The Classification of Ads
When you read the book, “Made to Stick,” you will discover that 89% of ads can fall into five categories. From WordStream, these categories are:
Testimonials: Here, we use the testimonial of a customer who was satisfied. Use it as a headline. It will lead to higher and better conversion rate as we see on the site. When a reader reads something positive from another user, the information will have an enormous impact on their decisions.
Use of cliffhangers: Cliffhangers are the best way to ensure that many people read the copy. All marketers who know how to write exquisite cliffhangers always tend to sell more. Fill your prospects with some curiosity rather than trying to push them to make a purchase.
Value proposition: Here, we spot the primary pain point of the customers and write a headline with the value proposition.
Using the list format: As funny as this may sound, it actually works. Many people prefer reading in list formats. The reason is that our brains prefer this format. Content Marketing Institute claims that listicles with odd numbers do better than those with even numbers. This means that it is not enough to have a listicle headline. It has to be one with an odd number.
“How to” kinds of headlines: These are headlines that do better after listicles. You can use this headline to achieve better engagement and results.
To be confident with your headline, ensure that you test it. Create a variation of the headline and compare them against each other. Pick the headline that performs the best to get higher conversions.
3. Your Call to Action is not effective
Call-to-action is what will ultimately move your readers to take the step that you want them to. Without a perfect call to action, your landing page is useless. Therefore, ensure that your call-to-action is unique and unignorable.
For instance, check this landing page from Chase. It is a popular bank name, yet their landing page bouce rate will make you go “Oh!Why?”
Here’s how the landing page starts. There are a series of credit card snapshots with a blue CTA below the tagline. Then there is also a form at the right-hand side for current customers. Both these CTAs side-by-side are of same colour and style, thereby nullifying the effectiveness of each other in a snap.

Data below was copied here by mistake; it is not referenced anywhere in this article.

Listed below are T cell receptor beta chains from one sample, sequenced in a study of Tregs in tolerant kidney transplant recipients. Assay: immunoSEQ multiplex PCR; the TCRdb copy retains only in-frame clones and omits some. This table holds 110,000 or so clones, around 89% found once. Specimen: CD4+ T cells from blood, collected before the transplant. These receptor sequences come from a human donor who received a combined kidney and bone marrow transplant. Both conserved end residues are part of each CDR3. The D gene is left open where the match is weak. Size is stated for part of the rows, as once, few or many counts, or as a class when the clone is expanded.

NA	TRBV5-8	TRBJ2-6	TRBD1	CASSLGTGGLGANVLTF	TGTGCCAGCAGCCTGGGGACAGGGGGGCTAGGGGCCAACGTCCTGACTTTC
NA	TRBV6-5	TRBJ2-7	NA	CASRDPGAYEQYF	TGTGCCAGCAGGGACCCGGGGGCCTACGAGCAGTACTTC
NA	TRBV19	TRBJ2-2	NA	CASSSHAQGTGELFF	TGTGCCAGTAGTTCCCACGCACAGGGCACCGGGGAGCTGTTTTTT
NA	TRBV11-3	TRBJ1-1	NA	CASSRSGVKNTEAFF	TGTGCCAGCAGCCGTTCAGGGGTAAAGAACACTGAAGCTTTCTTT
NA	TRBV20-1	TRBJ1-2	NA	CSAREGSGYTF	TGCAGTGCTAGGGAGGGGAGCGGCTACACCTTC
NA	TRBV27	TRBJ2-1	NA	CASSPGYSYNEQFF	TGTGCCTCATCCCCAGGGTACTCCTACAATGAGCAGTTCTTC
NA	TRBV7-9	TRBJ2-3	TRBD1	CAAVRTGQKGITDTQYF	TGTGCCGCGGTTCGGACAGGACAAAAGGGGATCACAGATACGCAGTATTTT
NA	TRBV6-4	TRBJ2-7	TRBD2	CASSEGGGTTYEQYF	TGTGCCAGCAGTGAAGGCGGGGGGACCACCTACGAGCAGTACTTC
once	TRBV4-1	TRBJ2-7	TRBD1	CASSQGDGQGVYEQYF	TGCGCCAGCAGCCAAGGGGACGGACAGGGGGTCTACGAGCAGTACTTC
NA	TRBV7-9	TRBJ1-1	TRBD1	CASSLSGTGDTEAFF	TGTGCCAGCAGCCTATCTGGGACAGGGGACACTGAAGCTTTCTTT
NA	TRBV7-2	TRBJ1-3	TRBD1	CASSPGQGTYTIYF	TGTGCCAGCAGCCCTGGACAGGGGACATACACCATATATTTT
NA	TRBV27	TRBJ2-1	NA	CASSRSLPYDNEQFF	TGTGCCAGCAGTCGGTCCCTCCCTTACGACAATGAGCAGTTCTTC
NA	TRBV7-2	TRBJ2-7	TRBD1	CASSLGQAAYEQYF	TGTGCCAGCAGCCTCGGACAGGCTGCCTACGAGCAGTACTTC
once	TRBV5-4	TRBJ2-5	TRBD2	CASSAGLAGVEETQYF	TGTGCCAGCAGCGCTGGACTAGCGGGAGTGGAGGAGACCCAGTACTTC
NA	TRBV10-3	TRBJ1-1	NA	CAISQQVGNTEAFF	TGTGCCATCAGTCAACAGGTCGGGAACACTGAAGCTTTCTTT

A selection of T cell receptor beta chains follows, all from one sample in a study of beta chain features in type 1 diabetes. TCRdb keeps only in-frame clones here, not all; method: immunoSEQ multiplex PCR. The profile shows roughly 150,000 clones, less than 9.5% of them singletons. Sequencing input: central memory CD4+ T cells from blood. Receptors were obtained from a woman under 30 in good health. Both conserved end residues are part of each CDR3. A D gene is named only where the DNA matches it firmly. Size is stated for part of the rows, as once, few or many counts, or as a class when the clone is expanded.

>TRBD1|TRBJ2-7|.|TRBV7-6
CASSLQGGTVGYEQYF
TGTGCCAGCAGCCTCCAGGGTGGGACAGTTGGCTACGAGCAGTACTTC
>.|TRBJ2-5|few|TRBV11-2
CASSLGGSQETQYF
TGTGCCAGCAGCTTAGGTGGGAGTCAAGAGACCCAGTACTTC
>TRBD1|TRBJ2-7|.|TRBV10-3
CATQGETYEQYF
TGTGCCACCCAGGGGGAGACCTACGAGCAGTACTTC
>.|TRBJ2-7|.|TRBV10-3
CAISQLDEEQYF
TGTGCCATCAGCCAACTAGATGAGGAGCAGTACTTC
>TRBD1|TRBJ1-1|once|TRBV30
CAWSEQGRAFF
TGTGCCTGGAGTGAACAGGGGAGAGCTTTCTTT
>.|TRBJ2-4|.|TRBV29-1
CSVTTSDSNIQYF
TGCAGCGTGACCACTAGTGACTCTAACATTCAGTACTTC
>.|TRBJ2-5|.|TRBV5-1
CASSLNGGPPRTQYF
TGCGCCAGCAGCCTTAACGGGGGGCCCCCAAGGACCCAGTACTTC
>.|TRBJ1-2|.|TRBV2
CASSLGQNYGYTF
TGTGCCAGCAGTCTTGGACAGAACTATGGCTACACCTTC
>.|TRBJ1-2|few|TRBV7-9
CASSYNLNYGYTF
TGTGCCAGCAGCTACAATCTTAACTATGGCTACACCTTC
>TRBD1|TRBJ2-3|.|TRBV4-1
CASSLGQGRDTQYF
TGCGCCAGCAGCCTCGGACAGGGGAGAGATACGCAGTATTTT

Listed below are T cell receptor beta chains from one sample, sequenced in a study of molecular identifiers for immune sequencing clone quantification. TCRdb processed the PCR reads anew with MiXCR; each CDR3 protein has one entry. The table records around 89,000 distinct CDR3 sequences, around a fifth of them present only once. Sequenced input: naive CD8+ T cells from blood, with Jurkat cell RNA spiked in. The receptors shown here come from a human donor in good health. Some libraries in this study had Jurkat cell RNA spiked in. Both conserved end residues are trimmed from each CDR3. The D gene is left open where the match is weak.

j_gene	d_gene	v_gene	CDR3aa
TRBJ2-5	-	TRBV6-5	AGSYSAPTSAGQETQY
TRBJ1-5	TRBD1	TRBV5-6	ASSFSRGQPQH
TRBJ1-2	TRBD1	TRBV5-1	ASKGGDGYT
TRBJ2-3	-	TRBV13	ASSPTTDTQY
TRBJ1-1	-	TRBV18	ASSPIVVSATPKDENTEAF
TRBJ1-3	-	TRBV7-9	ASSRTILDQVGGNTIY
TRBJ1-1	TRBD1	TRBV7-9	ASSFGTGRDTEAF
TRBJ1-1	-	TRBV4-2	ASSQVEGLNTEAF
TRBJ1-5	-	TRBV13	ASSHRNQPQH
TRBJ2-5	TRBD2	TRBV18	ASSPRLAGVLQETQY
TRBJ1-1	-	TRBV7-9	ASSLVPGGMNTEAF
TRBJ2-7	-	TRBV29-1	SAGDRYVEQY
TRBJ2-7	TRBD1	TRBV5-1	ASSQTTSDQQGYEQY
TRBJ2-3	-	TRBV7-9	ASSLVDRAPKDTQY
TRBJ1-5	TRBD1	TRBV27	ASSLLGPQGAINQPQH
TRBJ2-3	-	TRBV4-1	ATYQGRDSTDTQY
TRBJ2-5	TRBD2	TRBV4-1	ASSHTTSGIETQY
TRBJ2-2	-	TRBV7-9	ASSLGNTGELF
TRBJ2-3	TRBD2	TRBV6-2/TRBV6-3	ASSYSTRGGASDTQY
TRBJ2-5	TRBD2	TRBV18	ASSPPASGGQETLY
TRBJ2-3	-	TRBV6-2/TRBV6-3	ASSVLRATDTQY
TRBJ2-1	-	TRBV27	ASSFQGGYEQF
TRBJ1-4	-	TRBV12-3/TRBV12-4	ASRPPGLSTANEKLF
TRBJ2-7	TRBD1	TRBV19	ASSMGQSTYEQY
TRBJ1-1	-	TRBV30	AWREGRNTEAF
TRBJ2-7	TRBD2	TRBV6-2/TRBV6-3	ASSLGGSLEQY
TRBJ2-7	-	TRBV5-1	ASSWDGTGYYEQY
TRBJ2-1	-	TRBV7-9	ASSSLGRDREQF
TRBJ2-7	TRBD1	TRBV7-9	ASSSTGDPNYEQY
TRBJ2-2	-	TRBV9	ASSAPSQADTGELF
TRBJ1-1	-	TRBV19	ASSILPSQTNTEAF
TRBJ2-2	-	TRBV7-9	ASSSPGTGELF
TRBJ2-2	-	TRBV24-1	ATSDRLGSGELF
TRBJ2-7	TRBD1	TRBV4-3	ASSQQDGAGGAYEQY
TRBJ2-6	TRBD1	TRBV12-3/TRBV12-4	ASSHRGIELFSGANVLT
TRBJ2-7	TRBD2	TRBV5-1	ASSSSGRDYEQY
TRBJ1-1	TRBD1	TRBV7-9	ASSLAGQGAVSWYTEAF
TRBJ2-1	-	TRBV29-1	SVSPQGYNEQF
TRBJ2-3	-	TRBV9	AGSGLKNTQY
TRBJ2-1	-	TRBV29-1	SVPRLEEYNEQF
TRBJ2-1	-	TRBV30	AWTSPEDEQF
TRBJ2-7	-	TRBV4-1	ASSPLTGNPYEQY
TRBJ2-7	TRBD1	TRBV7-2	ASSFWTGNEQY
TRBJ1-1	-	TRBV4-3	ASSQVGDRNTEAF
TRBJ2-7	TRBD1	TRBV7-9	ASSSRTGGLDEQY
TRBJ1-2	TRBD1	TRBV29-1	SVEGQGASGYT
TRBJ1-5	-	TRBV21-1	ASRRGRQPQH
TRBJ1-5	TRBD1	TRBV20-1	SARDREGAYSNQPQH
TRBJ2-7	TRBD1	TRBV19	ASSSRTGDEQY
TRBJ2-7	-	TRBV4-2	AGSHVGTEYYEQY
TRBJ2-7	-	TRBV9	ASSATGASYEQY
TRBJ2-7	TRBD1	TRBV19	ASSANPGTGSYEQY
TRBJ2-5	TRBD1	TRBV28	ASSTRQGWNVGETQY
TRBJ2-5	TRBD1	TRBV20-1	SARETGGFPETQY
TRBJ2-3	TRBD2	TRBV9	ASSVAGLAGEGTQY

It just gets worse. This credit card landing page below is as overwhelming as it can get. Technically, this landing page is about helping you understand whether you are qualified for a credit card or not. However, Chase throws so many credit card options at one-go, it becomes a lot to take. Add to this, none of the CTAs make any sense.
- Multiple offers overlapping with each other
- Too many CTAs
Use strong verbs: When you use such verbs, they will move your readers to take the action that you suggest. For instances, a call-to-action like, “Sign Up for a Free trial today” will yield better responses.
Include a social proof: When the call-to-action has a massive crowd back up, it will powerfully impact the readers. A perfect example is Content Marketing Institute’s call-to-action. It says, “Join over 1,80,000 of your peers!” this call-to-action has an excellent social proof and will move the reader. But don’t overdo like Big Barker Bed who had included around 40 reviews in its landing page, stretching the landing page to 38 pages. Yep! 38!!
Let the user know how they will benefit: Ensure that the benefits your product offers are crystal clear. Let the reader see how the product will improve their life.
Position your CTA strategically: Studies show that a lot of people read the landing pages analytics from the left-hand side moving down. Position your CTA on this side and ensure it stays below the fold. You can also try a few placements so that you can gauge the best place. A place where you will get the best conversion.
Properly align the verbiage of your headline copy and your CTA. Reinforce what you promise to deliver in the CTA.
4. Your landing page has font issues